We previously covered how plain language supports science communication, and today we will focus on how plain language advances technical communication. We will answer the top three questions from technical experts and management leaders, and we will point you in the right direction for ways to apply plain language elements to your next project.
Now that the frenetics of launching the annual ClearMark Awards are over, the Center for Plain Language had a chance to chat with two leaders from a great social media advisor/aide: Circuit Media, based in Denver, CO.
The plain language world is filled with passionate people who believe strongly in the power and importance of clarity. We spend our days fighting jargon and legalese like the true foes they are. We help our clients share clear, empathetic messages that reflect their audience’s true needs.
But, for many of us, looking more closely at our own communications may uncover an unfortunate secret: The cobbler’s children have no shoes.
Blog image ReadabilityAll of our organizations are shifting toward digital communication. They’re reducing face-to-face contact, calls and printed material.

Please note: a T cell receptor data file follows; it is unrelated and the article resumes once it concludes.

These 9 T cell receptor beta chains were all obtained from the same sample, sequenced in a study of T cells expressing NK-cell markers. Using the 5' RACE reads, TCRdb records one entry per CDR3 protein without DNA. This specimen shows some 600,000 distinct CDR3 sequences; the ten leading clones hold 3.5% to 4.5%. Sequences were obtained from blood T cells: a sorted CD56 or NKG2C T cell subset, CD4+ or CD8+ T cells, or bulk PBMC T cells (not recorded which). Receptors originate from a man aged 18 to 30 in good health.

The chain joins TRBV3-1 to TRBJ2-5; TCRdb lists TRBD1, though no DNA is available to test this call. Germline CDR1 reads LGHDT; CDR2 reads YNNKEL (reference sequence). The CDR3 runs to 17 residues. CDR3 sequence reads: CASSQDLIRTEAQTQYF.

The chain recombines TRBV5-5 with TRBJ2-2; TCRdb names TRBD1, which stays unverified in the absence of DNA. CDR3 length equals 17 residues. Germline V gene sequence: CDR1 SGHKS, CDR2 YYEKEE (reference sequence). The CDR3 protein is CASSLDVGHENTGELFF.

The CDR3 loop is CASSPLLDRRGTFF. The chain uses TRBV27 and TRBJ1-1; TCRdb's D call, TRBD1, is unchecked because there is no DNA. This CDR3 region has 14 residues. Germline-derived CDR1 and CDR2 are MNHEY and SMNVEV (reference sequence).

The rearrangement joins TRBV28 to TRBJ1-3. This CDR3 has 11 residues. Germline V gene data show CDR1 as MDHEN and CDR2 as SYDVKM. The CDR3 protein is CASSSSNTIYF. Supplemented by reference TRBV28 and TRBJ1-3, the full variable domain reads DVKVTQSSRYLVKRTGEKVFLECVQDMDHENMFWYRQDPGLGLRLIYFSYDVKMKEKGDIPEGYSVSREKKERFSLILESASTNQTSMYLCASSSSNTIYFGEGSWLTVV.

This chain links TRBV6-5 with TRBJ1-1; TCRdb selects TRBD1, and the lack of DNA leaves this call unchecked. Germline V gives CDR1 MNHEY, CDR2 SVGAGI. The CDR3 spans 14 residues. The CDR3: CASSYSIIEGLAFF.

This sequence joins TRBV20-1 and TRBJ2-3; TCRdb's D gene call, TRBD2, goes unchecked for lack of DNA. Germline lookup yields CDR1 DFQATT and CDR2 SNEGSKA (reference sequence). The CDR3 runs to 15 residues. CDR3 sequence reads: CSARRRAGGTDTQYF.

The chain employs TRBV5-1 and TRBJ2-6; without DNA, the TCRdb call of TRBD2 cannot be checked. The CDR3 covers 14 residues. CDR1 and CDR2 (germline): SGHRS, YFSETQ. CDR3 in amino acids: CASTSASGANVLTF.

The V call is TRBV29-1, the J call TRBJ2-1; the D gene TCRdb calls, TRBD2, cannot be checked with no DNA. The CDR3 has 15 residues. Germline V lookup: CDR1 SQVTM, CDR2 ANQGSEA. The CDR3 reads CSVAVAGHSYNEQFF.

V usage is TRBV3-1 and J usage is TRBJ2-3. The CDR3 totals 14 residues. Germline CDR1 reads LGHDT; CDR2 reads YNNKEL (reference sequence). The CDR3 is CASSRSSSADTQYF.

Why? An obvious reason is that digital reduces cost. For some government services, the average cost of a digital transaction is 5 percent of the cost of a telephone transaction, 3 percent of the cost of a postal transaction, and 2 percent of the cost of a face-to-face transaction.
I admit it. I’m a Twitter junkie.
That little blue bird links me to world news, business trends, entertainment, and my political and social interests. The key value of Twitter is its limited character count. It forces writers to be direct.
You’d think that people would know better by now than to use “Click here” for links. It’s not like they haven’t been told.
But I still see it on all the sites, all the time–commercial, entertainment, news, and–even considering Section 508–government sites of all kinds, federal, state, and city.
So I’m taking this opportunity to show you why it’s wrong.